Adapted from the Daily Nation
In the Samburu Game Reserve in Kenya, a lioness recently struck up friendship with an oryx calf in a spectacle that puzzled everyone including wildlife experts.
In a radical departure from its instincts, the full-grown lioness had been roaming in the reserve for the last two weeks in the company of the oryx, which it would ordinarily have killed for a meal. Tourists and game rangers watched in disbelief as the lioness and the frail brown baby oryx walked side by side and rested together, with the intimacy of a mother and her cub.
Amboseli National Park - in the AWF-designated Kilimanjaro Heartland - hosts an amazing profusion of diverse wildlife. The park is a stunning mosaic of grassy plains, clear springs, mud pans, and Phoenix palm woodland framed by the presence of Mount Kilimanjaro. After an intellectually rigorous, yet stimulating week in Nairobi, the first comprehensive meeting of AWF's Heartland Program staff transferred the meeting to the living conference facilities of Amboseli.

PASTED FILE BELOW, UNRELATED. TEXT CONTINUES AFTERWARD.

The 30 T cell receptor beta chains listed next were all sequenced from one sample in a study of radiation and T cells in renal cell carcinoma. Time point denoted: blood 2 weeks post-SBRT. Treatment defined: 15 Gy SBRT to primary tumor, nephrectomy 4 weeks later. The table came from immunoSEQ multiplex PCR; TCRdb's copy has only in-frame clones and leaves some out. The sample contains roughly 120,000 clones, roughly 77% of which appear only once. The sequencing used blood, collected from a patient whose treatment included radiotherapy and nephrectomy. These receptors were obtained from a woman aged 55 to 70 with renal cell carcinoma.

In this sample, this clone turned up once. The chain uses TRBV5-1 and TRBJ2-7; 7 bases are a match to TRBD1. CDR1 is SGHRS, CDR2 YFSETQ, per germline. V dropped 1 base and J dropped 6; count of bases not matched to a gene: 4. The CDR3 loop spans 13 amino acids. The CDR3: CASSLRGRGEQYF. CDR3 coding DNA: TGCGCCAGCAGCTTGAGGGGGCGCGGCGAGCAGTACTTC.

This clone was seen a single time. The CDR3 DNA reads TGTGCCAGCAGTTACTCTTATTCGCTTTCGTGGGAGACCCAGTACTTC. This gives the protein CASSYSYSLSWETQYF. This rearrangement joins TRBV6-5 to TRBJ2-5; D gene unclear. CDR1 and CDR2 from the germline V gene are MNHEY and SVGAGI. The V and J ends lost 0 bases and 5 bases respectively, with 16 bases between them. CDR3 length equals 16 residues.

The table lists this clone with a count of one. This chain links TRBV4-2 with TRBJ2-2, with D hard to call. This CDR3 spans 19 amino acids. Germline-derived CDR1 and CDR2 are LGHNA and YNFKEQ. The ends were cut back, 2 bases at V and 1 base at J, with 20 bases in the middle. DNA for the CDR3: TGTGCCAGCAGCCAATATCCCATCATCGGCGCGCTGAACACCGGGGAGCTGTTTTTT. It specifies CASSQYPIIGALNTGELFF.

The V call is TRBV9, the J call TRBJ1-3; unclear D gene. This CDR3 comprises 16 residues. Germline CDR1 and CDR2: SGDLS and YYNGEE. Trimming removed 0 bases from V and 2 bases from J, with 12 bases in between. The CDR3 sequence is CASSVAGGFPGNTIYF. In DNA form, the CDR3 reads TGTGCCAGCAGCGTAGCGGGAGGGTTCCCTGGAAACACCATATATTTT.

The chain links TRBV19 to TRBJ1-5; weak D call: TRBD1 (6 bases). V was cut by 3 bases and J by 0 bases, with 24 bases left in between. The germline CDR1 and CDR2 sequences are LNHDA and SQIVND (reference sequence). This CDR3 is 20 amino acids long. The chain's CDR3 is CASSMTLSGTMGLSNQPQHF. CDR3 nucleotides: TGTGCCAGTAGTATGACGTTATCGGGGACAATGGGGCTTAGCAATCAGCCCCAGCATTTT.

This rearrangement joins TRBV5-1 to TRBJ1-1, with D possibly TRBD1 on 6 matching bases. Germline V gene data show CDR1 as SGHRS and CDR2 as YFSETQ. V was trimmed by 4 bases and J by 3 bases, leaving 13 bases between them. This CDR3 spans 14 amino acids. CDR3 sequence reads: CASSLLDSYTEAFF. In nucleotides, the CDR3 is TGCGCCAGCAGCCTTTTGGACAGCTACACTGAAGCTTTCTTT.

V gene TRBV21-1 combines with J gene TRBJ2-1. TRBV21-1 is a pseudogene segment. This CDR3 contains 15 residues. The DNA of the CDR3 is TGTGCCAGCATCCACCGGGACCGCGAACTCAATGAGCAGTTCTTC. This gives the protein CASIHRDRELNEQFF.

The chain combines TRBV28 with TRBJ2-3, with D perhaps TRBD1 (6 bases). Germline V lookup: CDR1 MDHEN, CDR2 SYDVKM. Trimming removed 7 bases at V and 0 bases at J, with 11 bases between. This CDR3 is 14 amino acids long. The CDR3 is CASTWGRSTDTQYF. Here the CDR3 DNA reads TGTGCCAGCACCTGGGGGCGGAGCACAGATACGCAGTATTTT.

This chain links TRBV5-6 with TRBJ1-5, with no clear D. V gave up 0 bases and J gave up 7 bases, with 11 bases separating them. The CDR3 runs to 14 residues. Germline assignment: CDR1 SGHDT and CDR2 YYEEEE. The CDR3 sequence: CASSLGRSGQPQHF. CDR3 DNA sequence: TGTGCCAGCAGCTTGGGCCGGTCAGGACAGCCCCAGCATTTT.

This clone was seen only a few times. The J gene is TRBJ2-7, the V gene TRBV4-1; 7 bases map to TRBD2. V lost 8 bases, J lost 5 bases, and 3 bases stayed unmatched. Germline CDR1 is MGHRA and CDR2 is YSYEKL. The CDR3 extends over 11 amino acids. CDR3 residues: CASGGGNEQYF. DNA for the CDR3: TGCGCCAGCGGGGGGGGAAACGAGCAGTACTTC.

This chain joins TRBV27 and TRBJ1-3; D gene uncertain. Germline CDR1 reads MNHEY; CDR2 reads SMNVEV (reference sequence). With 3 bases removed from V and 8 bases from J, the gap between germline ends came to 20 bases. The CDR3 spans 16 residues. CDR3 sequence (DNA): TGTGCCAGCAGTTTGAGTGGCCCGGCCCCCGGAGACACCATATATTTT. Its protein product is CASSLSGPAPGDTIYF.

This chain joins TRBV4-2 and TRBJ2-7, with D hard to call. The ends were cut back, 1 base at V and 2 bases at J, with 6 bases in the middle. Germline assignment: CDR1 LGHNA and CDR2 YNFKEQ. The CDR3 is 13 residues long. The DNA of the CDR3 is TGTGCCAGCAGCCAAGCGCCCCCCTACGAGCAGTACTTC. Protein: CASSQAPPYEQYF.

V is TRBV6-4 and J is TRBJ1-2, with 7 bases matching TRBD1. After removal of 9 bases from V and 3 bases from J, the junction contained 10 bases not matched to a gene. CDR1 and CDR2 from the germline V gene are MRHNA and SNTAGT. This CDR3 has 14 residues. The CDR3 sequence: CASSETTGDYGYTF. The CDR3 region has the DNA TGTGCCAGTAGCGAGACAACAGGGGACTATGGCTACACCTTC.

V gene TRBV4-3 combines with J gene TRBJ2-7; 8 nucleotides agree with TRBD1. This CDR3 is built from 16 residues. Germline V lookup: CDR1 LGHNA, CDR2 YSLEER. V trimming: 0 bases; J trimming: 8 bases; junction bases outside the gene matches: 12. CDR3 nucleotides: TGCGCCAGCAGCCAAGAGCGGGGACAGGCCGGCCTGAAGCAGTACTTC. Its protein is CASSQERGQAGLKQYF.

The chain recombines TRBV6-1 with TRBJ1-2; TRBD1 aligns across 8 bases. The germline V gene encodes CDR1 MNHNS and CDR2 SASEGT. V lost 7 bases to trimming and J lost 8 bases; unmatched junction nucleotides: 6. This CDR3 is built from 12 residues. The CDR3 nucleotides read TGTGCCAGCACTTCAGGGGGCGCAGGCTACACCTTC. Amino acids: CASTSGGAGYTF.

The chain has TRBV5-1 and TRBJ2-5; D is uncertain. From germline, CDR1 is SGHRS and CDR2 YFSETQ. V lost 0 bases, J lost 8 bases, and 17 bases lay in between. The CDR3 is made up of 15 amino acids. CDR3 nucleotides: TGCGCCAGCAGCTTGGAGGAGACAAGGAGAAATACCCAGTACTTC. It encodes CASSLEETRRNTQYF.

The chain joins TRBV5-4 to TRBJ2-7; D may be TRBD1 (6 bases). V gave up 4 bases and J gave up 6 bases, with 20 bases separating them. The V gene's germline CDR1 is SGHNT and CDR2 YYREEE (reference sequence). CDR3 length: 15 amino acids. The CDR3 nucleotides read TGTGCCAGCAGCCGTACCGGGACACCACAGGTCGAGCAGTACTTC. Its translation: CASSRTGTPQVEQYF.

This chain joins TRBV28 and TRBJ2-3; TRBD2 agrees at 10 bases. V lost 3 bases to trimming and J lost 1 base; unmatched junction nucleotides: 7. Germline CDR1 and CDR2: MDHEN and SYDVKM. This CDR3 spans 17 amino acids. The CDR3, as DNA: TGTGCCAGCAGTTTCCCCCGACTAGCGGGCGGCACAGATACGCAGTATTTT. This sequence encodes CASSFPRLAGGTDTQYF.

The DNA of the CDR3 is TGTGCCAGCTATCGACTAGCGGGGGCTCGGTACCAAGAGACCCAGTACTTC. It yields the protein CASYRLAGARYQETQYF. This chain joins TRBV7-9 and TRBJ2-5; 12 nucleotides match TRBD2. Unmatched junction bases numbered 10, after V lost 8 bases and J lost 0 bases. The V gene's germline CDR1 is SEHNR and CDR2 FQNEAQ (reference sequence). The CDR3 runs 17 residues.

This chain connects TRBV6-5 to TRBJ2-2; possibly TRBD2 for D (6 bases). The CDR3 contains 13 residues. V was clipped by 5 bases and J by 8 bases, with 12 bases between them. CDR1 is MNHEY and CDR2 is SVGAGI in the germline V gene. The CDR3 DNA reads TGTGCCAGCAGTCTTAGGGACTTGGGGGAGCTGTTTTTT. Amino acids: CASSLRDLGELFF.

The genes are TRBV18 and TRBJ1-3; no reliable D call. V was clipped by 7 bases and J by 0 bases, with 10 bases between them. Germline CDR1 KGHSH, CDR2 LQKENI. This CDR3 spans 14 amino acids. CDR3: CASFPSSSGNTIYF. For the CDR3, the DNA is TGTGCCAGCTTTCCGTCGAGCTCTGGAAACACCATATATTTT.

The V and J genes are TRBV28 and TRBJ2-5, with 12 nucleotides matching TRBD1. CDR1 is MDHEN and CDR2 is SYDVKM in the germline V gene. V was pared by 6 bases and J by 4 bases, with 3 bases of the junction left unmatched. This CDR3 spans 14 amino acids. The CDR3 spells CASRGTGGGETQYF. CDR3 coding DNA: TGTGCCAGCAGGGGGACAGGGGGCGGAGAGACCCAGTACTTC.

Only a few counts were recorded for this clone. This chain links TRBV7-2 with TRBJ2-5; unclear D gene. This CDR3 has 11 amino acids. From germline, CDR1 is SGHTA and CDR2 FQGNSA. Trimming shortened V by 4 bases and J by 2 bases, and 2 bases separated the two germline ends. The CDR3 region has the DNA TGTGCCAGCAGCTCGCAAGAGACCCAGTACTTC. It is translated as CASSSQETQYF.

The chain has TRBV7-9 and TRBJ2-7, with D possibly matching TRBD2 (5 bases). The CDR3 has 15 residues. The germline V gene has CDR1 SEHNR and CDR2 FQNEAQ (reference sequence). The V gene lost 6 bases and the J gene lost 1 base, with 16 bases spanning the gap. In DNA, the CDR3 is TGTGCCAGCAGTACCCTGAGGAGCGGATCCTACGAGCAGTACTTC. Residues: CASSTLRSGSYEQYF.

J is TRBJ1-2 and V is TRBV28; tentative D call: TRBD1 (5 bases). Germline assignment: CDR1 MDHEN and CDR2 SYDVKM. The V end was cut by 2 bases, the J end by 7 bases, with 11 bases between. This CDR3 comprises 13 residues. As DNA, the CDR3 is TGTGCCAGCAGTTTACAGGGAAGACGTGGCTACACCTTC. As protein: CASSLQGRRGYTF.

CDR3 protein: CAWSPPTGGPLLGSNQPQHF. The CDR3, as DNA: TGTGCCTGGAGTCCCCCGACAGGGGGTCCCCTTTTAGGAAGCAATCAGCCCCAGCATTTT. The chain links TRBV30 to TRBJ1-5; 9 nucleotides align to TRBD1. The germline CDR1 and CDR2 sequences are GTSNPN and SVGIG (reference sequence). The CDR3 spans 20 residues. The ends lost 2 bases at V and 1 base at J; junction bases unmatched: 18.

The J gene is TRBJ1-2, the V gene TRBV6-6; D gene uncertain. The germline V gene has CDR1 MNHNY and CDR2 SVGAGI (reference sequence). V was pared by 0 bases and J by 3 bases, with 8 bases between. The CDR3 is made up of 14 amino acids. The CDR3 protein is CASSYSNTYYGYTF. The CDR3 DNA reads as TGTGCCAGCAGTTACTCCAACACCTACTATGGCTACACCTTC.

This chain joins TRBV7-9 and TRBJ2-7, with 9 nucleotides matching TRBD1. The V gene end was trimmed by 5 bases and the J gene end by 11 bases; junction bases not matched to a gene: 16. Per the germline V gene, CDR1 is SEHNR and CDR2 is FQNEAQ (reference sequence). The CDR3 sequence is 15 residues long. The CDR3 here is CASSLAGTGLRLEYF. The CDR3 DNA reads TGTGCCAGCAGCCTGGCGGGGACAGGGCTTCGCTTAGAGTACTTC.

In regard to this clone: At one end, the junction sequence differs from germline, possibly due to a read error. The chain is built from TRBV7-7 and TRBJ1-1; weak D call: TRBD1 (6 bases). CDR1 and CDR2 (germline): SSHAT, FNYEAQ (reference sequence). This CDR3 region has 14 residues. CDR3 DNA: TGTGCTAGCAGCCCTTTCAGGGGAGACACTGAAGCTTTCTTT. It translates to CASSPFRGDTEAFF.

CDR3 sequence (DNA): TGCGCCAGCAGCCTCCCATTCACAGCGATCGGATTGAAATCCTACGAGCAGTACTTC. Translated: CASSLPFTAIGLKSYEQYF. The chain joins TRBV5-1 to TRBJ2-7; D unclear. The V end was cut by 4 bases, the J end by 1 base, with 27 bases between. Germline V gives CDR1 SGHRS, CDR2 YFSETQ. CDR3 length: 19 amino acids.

Washington, D.C. -- The African Wildlife Foundation's (AWF) Chairman of the Board, Stuart T. Saunders Jr., has announced that Dr. Patrick J. Bergin has been appointed to the position of President and Chief Executive Officer effective January 1, 2002. Dr. Bergin succeeds R. Michael Wright, AWF's President and CEO for the last seven and one half years. Mr. Wright is leaving AWF to join the MacArthur Foundation to direct its Conservation and Sustainable Development Program.
In October 2001, the African Wildlife Foundation and Princeton University signed a Memorandum of Understanding (MOU).
The MOU is intended to facilitate collaboration of both organizations in research, management and training activities aimed at enhancing the conservation of natural resources and landscapes in Africa. More specifically, the MOU enables AWF and Princeton University to:
A large bull elephant was poached in the Kilimanjaro Heartland on the foothills of Baash about 15 km from Longido town near the Kenya/Tanzanian border. This tragic event occurred in the Lake Natron Game Controlled Area, within a hunting block of Winget Hunting Safaris. According to local Maasai who reside nearby, on the evening of October 1, 2001, six unknown people were seen, two of whom carried guns. It is believed that these people shot the bull and then extracted its ivory tusks with a power saw.